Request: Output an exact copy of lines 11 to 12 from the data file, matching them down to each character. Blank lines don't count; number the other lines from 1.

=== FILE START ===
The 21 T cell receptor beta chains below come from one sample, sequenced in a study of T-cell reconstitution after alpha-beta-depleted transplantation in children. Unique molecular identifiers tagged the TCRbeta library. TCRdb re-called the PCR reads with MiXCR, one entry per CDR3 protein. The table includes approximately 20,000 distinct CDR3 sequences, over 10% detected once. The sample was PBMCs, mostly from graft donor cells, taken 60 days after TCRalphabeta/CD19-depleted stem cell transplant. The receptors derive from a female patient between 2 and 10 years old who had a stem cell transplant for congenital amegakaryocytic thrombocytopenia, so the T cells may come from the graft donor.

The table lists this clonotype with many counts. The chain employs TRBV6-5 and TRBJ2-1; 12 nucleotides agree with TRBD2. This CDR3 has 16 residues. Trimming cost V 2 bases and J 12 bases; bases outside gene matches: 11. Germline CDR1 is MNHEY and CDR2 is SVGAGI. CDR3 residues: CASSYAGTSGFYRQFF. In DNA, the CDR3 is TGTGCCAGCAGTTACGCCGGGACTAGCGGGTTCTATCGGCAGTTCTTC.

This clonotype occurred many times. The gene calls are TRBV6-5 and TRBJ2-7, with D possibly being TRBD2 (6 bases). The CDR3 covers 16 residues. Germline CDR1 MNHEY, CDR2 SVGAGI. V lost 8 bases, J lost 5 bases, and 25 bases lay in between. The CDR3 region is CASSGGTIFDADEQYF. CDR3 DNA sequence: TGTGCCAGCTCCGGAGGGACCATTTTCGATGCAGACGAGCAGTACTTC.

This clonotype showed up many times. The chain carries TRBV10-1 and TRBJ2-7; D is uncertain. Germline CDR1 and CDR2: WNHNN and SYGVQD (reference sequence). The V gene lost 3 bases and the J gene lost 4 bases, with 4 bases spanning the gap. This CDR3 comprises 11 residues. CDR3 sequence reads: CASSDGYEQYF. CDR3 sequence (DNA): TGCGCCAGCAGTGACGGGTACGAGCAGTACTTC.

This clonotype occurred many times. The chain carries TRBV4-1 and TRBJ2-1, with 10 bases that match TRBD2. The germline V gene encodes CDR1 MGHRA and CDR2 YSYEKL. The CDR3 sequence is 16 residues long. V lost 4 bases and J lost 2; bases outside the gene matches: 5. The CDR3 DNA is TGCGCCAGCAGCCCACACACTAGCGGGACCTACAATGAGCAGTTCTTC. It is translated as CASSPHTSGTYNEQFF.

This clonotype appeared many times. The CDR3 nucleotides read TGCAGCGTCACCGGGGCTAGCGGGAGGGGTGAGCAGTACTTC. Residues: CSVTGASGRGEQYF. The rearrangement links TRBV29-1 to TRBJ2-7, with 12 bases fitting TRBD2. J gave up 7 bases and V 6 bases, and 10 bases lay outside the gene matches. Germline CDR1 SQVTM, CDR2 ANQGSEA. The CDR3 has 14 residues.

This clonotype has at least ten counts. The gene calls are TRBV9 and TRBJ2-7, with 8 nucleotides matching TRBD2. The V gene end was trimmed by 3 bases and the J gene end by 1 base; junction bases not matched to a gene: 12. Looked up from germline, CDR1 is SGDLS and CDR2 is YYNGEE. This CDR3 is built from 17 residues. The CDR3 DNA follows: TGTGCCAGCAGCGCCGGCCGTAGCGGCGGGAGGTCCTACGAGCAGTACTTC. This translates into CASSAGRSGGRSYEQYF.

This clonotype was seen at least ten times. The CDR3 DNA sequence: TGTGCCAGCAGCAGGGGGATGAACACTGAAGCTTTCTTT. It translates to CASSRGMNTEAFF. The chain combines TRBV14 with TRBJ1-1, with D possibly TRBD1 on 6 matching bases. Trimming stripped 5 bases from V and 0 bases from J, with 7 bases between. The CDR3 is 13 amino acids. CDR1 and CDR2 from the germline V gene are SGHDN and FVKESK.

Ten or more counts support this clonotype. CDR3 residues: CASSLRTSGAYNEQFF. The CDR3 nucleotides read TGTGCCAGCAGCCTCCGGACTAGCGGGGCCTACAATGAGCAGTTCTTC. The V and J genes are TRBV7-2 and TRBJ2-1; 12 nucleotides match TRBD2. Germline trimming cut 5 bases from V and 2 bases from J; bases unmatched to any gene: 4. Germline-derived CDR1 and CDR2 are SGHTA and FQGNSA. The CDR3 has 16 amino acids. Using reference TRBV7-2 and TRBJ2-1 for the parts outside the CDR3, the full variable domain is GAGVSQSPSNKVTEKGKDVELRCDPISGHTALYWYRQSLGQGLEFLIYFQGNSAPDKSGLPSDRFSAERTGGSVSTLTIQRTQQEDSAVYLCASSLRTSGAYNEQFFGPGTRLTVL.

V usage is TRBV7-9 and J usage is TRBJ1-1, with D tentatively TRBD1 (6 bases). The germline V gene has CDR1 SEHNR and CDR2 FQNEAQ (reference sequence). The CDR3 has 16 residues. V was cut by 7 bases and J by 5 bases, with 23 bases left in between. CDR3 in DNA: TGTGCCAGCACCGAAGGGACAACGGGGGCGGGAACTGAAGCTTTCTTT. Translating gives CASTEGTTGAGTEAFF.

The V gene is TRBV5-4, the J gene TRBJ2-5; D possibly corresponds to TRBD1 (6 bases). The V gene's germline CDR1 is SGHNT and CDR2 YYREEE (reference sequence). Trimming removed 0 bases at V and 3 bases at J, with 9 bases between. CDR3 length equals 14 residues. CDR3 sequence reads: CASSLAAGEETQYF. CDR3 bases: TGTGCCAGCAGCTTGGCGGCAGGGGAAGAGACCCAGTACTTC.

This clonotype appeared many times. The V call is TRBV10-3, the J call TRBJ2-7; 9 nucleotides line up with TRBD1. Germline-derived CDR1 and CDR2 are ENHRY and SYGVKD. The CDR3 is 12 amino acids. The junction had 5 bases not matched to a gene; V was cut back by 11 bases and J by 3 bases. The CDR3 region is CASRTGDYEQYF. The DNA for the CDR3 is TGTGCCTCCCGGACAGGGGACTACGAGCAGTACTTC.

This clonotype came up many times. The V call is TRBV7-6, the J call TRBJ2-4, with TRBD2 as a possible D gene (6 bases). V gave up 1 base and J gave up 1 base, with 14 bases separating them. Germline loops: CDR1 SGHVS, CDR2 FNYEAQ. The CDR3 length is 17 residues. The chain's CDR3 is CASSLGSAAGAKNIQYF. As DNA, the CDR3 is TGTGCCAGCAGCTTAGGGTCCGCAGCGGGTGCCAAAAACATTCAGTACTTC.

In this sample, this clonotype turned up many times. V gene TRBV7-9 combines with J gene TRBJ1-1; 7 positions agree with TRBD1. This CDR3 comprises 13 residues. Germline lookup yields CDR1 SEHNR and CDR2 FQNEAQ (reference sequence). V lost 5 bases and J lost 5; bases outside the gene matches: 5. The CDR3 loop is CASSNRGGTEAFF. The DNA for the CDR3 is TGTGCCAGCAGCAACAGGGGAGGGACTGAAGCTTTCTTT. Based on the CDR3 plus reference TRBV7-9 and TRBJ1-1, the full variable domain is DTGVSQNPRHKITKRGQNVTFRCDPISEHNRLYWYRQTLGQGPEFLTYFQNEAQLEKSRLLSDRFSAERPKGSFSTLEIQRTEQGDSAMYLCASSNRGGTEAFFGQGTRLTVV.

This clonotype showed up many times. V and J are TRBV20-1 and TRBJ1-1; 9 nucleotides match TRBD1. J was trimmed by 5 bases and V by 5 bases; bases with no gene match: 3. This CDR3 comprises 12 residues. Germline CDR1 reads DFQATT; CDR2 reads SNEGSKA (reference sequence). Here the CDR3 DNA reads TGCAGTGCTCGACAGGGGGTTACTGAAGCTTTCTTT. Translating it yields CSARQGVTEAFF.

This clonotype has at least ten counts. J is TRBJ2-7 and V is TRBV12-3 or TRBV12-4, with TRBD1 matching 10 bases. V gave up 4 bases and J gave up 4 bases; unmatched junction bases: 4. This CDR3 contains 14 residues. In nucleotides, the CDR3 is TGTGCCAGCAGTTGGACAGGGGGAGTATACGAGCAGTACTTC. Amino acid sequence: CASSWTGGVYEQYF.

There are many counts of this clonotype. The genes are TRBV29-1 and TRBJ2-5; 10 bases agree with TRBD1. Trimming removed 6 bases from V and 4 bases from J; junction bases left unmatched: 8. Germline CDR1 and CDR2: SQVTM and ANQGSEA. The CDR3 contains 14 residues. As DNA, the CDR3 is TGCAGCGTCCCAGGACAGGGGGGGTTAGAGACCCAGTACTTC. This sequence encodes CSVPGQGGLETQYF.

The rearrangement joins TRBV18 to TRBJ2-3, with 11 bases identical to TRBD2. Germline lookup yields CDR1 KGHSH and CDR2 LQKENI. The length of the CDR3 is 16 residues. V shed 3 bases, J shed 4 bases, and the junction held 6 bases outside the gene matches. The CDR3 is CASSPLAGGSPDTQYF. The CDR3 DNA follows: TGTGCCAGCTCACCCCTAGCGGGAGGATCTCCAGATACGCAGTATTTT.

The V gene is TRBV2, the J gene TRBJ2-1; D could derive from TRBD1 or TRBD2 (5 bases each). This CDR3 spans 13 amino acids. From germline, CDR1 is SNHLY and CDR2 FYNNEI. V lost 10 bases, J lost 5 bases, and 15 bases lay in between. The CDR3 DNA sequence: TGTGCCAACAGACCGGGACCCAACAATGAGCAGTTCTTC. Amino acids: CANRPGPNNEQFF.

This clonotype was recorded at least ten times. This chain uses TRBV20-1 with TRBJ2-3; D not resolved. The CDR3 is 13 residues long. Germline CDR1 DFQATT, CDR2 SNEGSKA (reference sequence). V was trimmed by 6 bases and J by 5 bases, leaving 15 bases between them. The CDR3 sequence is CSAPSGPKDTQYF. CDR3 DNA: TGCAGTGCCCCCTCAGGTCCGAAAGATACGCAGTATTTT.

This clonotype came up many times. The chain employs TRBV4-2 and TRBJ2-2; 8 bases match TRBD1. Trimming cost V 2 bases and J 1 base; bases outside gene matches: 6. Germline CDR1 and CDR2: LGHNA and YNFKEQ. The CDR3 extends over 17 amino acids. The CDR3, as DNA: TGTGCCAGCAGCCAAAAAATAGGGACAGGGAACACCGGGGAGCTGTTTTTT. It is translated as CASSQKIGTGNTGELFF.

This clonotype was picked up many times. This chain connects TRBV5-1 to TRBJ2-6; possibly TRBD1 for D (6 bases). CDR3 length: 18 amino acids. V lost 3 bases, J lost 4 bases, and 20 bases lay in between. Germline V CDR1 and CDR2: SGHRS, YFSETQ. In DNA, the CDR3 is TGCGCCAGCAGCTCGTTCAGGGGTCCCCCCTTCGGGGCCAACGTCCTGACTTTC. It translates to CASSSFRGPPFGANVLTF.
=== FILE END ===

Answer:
The V gene is TRBV5-4, the J gene TRBJ2-5; D possibly corresponds to TRBD1 (6 bases). The V gene's germline CDR1 is SGHNT and CDR2 YYREEE (reference sequence). Trimming removed 0 bases at V and 3 bases at J, with 9 bases between. CDR3 length equals 14 residues. CDR3 sequence reads: CASSLAAGEETQYF. CDR3 bases: TGTGCCAGCAGCTTGGCGGCAGGGGAAGAGACCCAGTACTTC.

This clonotype appeared many times. The V call is TRBV10-3, the J call TRBJ2-7; 9 nucleotides line up with TRBD1. Germline-derived CDR1 and CDR2 are ENHRY and SYGVKD. The CDR3 is 12 amino acids. The junction had 5 bases not matched to a gene; V was cut back by 11 bases and J by 3 bases. The CDR3 region is CASRTGDYEQYF. The DNA for the CDR3 is TGTGCCTCCCGGACAGGGGACTACGAGCAGTACTTC.